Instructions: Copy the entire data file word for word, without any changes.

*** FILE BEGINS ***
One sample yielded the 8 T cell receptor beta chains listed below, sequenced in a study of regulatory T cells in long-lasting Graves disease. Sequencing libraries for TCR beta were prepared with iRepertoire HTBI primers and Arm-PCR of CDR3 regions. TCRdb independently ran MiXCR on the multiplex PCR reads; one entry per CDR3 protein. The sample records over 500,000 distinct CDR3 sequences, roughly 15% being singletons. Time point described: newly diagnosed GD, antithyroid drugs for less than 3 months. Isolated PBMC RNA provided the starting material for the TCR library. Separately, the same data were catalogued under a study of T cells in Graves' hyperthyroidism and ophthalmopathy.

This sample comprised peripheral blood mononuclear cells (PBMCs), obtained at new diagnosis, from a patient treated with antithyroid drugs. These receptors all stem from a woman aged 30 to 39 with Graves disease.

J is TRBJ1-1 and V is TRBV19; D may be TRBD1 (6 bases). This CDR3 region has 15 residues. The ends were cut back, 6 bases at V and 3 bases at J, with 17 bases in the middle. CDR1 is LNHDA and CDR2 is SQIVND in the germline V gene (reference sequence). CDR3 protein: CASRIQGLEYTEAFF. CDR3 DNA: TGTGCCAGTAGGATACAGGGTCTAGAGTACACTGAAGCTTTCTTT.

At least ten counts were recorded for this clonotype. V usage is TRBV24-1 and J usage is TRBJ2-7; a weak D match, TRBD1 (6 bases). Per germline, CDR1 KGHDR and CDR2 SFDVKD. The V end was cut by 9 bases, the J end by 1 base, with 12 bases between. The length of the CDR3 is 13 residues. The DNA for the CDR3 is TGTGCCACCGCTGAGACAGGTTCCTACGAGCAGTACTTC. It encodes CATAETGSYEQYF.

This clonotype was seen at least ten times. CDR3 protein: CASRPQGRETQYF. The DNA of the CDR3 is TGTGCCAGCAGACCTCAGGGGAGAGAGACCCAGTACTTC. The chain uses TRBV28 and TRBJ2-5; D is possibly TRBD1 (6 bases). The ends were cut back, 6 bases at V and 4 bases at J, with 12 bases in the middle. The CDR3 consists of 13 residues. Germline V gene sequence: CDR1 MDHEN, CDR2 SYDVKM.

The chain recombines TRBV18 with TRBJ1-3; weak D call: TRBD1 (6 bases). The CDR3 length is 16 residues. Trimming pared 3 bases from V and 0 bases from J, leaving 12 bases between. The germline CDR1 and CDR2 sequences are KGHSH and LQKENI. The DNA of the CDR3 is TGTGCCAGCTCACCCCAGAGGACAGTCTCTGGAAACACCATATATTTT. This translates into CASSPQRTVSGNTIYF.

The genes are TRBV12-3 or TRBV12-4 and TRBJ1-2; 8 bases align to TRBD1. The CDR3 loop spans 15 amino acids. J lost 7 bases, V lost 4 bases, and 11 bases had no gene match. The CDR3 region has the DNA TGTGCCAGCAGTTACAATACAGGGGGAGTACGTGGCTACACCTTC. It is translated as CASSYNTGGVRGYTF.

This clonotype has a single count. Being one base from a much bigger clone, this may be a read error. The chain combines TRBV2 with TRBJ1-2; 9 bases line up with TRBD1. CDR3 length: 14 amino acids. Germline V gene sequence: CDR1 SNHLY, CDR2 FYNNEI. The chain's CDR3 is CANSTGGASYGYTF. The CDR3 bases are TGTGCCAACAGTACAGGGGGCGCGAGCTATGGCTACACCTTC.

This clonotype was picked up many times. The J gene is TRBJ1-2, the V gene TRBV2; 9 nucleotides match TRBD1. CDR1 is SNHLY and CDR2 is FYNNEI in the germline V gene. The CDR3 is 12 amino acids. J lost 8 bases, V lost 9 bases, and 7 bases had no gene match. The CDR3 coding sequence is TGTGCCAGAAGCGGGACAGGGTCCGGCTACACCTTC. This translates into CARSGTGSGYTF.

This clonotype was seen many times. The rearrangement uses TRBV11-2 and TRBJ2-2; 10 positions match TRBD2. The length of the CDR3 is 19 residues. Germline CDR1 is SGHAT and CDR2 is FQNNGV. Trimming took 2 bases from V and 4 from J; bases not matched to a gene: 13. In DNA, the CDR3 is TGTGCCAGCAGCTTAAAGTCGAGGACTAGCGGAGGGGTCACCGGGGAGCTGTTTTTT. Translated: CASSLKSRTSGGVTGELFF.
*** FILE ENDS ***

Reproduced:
One sample yielded the 8 T cell receptor beta chains listed below, sequenced in a study of regulatory T cells in long-lasting Graves disease. Sequencing libraries for TCR beta were prepared with iRepertoire HTBI primers and Arm-PCR of CDR3 regions. TCRdb independently ran MiXCR on the multiplex PCR reads; one entry per CDR3 protein. The sample records over 500,000 distinct CDR3 sequences, roughly 15% being singletons. Time point described: newly diagnosed GD, antithyroid drugs for less than 3 months. Isolated PBMC RNA provided the starting material for the TCR library. Separately, the same data were catalogued under a study of T cells in Graves' hyperthyroidism and ophthalmopathy.

This sample comprised peripheral blood mononuclear cells (PBMCs), obtained at new diagnosis, from a patient treated with antithyroid drugs. These receptors all stem from a woman aged 30 to 39 with Graves disease.

J is TRBJ1-1 and V is TRBV19; D may be TRBD1 (6 bases). This CDR3 region has 15 residues. The ends were cut back, 6 bases at V and 3 bases at J, with 17 bases in the middle. CDR1 is LNHDA and CDR2 is SQIVND in the germline V gene (reference sequence). CDR3 protein: CASRIQGLEYTEAFF. CDR3 DNA: TGTGCCAGTAGGATACAGGGTCTAGAGTACACTGAAGCTTTCTTT.

At least ten counts were recorded for this clonotype. V usage is TRBV24-1 and J usage is TRBJ2-7; a weak D match, TRBD1 (6 bases). Per germline, CDR1 KGHDR and CDR2 SFDVKD. The V end was cut by 9 bases, the J end by 1 base, with 12 bases between. The length of the CDR3 is 13 residues. The DNA for the CDR3 is TGTGCCACCGCTGAGACAGGTTCCTACGAGCAGTACTTC. It encodes CATAETGSYEQYF.

This clonotype was seen at least ten times. CDR3 protein: CASRPQGRETQYF. The DNA of the CDR3 is TGTGCCAGCAGACCTCAGGGGAGAGAGACCCAGTACTTC. The chain uses TRBV28 and TRBJ2-5; D is possibly TRBD1 (6 bases). The ends were cut back, 6 bases at V and 4 bases at J, with 12 bases in the middle. The CDR3 consists of 13 residues. Germline V gene sequence: CDR1 MDHEN, CDR2 SYDVKM.

The chain recombines TRBV18 with TRBJ1-3; weak D call: TRBD1 (6 bases). The CDR3 length is 16 residues. Trimming pared 3 bases from V and 0 bases from J, leaving 12 bases between. The germline CDR1 and CDR2 sequences are KGHSH and LQKENI. The DNA of the CDR3 is TGTGCCAGCTCACCCCAGAGGACAGTCTCTGGAAACACCATATATTTT. This translates into CASSPQRTVSGNTIYF.

The genes are TRBV12-3 or TRBV12-4 and TRBJ1-2; 8 bases align to TRBD1. The CDR3 loop spans 15 amino acids. J lost 7 bases, V lost 4 bases, and 11 bases had no gene match. The CDR3 region has the DNA TGTGCCAGCAGTTACAATACAGGGGGAGTACGTGGCTACACCTTC. It is translated as CASSYNTGGVRGYTF.

This clonotype has a single count. Being one base from a much bigger clone, this may be a read error. The chain combines TRBV2 with TRBJ1-2; 9 bases line up with TRBD1. CDR3 length: 14 amino acids. Germline V gene sequence: CDR1 SNHLY, CDR2 FYNNEI. The chain's CDR3 is CANSTGGASYGYTF. The CDR3 bases are TGTGCCAACAGTACAGGGGGCGCGAGCTATGGCTACACCTTC.

This clonotype was picked up many times. The J gene is TRBJ1-2, the V gene TRBV2; 9 nucleotides match TRBD1. CDR1 is SNHLY and CDR2 is FYNNEI in the germline V gene. The CDR3 is 12 amino acids. J lost 8 bases, V lost 9 bases, and 7 bases had no gene match. The CDR3 coding sequence is TGTGCCAGAAGCGGGACAGGGTCCGGCTACACCTTC. This translates into CARSGTGSGYTF.

This clonotype was seen many times. The rearrangement uses TRBV11-2 and TRBJ2-2; 10 positions match TRBD2. The length of the CDR3 is 19 residues. Germline CDR1 is SGHAT and CDR2 is FQNNGV. Trimming took 2 bases from V and 4 from J; bases not matched to a gene: 13. In DNA, the CDR3 is TGTGCCAGCAGCTTAAAGTCGAGGACTAGCGGAGGGGTCACCGGGGAGCTGTTTTTT. Translated: CASSLKSRTSGGVTGELFF.